New-Orleans, Nov. 14th. 1808.
Your letter of the 12th. Ultimo (covering copies of the orders of the Secretary’s of War & of the Navy relative to the deserters which had been forcibly taken from the District of Baton Rouge) has been received; & in reply to a late letter from Governor Grand Pré, in which he expressed a Solicitude, to learn the orders of the President, relative to that transaction, I did on the 11th. Instant, make him a Communication of which the enclosure Marked (A) is a Copy.
Enclosed is a Memoire on the subject of the Batture, which will be found worthy of your perusal; I shall also transmit you in few Days, Mr. Derbigny’s Response to Mr. Du Ponceau; It is now in the Press, and is said to be an able performance. Judge Moreau Lislet is also engaged in investigating the Claim of the United States to the Batture, and has promised to furnish me with the result of his Enquiries, which shall be transmitted to you.
The Territory has recently sustained a great loss, in the death of Colonel John Baptist Macarty a Member of the Legislative Council; he was sincerely attached to the Government, and zealously and honestly supported the interest of his Country; Colo: Macarty would probably have been elected the Delegate to Congress, for the ensuing two years. Such seemed to have been the General opinion; But it is now difficult to name the Citizen who may be selected; perhaps either Mr. Poydras the President of the Council, or Mr. Urquhart, Speaker of the House of Representatives; One thing I believe is certain, that Mr. Clark will not be reelected. I have the honor to be, Sir, with great respect, yo: hble servt.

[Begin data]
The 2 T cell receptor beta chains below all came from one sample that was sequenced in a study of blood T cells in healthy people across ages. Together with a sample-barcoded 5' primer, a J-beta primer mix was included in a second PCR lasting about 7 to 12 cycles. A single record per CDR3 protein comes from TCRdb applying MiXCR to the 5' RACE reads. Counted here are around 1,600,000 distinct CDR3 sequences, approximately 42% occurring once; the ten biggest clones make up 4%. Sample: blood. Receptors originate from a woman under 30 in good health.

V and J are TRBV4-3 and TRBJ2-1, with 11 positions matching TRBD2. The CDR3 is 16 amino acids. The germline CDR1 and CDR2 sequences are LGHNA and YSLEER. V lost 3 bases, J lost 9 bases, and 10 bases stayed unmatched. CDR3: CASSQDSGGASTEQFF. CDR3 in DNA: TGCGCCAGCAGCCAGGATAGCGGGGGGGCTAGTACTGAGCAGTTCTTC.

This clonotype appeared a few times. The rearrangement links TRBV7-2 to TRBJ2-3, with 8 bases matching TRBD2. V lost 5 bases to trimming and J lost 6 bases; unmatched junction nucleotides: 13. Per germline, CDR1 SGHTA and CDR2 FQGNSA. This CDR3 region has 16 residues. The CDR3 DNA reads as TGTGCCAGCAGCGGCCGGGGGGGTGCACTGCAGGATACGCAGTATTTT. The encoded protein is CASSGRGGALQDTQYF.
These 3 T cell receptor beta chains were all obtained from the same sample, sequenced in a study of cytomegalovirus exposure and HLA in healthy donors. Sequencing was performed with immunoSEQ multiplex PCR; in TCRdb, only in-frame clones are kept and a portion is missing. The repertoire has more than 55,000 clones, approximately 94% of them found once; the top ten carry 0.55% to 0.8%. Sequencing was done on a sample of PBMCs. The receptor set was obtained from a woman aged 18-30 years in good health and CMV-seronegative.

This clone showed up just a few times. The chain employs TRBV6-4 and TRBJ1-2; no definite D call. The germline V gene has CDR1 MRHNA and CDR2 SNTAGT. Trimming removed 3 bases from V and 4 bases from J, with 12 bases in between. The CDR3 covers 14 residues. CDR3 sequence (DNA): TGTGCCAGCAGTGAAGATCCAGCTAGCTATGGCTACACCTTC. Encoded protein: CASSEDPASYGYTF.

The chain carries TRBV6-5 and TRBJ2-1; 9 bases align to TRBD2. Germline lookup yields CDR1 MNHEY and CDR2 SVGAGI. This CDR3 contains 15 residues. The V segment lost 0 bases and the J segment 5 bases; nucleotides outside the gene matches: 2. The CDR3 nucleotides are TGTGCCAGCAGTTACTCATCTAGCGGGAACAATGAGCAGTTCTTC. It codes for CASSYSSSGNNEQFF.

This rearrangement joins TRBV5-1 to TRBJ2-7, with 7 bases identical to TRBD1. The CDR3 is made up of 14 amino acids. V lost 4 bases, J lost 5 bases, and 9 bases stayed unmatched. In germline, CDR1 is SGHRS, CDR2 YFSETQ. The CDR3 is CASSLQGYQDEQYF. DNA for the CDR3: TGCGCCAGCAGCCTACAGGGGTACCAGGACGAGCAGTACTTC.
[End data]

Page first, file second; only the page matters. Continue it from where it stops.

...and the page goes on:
William C. C. Claiborne
DNA: RG 59-TP-Territorial Papers, Orleans.